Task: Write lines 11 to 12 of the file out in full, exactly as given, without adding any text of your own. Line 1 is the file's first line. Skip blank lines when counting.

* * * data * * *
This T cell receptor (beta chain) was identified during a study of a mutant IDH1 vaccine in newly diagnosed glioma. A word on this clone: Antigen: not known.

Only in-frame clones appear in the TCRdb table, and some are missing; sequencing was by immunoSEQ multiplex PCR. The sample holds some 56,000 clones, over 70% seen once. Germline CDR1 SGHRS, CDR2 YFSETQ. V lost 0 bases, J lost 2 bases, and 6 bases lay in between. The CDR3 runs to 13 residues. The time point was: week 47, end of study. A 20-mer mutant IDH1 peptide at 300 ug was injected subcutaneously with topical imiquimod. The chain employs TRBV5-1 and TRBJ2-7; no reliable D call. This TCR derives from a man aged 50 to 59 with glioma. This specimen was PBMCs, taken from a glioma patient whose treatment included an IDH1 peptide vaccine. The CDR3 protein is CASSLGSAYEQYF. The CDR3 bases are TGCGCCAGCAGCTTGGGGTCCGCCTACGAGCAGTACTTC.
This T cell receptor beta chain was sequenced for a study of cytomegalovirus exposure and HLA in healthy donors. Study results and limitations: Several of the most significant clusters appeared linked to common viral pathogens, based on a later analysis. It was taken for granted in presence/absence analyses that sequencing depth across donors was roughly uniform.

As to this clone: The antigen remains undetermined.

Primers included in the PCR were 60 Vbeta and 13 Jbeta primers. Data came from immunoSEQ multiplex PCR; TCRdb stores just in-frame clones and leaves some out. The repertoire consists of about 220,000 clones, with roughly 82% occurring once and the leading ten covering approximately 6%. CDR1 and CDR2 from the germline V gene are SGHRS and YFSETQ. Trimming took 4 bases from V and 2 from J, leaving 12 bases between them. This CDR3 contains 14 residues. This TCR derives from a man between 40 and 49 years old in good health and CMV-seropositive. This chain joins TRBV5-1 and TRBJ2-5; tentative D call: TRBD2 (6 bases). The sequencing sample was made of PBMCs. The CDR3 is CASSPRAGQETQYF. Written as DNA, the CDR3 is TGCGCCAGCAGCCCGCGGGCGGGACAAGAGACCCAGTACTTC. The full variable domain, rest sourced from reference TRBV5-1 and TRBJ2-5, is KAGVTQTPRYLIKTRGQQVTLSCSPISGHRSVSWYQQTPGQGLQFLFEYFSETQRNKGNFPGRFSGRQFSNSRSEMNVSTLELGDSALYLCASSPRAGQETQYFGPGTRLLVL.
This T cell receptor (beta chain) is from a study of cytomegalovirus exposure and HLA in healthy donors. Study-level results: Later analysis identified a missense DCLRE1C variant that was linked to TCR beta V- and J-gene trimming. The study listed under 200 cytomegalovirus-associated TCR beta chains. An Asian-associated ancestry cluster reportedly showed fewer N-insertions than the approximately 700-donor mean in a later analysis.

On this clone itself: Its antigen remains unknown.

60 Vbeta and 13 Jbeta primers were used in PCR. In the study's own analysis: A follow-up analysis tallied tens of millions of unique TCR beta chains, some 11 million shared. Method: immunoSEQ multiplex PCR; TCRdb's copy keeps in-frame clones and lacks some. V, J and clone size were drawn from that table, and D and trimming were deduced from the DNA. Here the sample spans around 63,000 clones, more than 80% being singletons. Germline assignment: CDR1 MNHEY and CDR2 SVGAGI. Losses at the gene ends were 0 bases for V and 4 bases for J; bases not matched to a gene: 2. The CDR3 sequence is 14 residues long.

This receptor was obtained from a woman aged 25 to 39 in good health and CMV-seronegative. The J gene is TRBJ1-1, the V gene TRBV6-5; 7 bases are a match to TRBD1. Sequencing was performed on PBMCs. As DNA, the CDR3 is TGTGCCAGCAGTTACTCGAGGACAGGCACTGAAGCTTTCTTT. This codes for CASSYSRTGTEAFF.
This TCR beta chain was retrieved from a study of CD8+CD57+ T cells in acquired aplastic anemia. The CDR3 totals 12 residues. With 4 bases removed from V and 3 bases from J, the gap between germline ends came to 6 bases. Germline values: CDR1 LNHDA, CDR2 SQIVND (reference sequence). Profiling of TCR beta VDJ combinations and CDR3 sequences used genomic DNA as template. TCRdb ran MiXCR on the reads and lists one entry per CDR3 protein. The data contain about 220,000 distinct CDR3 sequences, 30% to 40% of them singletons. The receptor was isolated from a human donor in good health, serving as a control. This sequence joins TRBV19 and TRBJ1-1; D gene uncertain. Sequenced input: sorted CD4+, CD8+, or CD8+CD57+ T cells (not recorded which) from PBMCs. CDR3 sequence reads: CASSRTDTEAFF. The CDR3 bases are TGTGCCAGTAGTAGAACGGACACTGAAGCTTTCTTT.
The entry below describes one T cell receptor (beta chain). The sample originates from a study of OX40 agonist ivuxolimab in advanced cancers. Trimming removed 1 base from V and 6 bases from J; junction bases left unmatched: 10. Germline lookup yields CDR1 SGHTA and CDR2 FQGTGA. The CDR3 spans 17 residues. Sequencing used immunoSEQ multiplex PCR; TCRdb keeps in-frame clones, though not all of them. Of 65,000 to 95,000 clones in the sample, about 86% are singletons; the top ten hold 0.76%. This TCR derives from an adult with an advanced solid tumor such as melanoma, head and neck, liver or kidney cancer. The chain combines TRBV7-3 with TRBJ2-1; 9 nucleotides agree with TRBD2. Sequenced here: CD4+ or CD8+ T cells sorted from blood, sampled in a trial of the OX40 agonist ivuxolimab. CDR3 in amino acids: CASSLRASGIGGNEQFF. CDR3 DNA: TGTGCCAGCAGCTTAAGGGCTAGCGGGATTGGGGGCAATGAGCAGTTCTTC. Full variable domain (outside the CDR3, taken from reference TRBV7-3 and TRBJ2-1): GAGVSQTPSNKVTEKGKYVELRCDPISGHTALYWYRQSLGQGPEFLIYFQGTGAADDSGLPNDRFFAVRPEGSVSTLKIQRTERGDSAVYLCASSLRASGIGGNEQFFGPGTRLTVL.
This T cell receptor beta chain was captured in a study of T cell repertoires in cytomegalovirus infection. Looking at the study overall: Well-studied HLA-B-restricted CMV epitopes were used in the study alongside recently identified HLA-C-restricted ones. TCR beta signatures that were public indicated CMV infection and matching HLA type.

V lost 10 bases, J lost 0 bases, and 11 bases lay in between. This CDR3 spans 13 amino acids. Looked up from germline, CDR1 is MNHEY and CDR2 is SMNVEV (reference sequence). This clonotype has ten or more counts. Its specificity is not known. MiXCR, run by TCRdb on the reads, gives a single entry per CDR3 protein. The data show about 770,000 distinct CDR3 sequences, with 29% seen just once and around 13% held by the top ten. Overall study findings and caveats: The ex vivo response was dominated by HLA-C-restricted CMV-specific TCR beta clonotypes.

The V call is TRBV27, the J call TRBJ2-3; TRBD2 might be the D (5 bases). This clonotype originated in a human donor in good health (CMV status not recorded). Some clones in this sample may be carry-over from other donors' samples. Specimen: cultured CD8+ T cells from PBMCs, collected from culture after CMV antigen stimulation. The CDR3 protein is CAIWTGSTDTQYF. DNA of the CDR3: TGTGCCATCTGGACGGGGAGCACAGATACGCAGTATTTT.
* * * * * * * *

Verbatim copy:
The entry below describes one T cell receptor (beta chain). The sample originates from a study of OX40 agonist ivuxolimab in advanced cancers. Trimming removed 1 base from V and 6 bases from J; junction bases left unmatched: 10. Germline lookup yields CDR1 SGHTA and CDR2 FQGTGA. The CDR3 spans 17 residues. Sequencing used immunoSEQ multiplex PCR; TCRdb keeps in-frame clones, though not all of them. Of 65,000 to 95,000 clones in the sample, about 86% are singletons; the top ten hold 0.76%. This TCR derives from an adult with an advanced solid tumor such as melanoma, head and neck, liver or kidney cancer. The chain combines TRBV7-3 with TRBJ2-1; 9 nucleotides agree with TRBD2. Sequenced here: CD4+ or CD8+ T cells sorted from blood, sampled in a trial of the OX40 agonist ivuxolimab. CDR3 in amino acids: CASSLRASGIGGNEQFF. CDR3 DNA: TGTGCCAGCAGCTTAAGGGCTAGCGGGATTGGGGGCAATGAGCAGTTCTTC. Full variable domain (outside the CDR3, taken from reference TRBV7-3 and TRBJ2-1): GAGVSQTPSNKVTEKGKYVELRCDPISGHTALYWYRQSLGQGPEFLIYFQGTGAADDSGLPNDRFFAVRPEGSVSTLKIQRTERGDSAVYLCASSLRASGIGGNEQFFGPGTRLTVL.
This T cell receptor beta chain was captured in a study of T cell repertoires in cytomegalovirus infection. Looking at the study overall: Well-studied HLA-B-restricted CMV epitopes were used in the study alongside recently identified HLA-C-restricted ones. TCR beta signatures that were public indicated CMV infection and matching HLA type.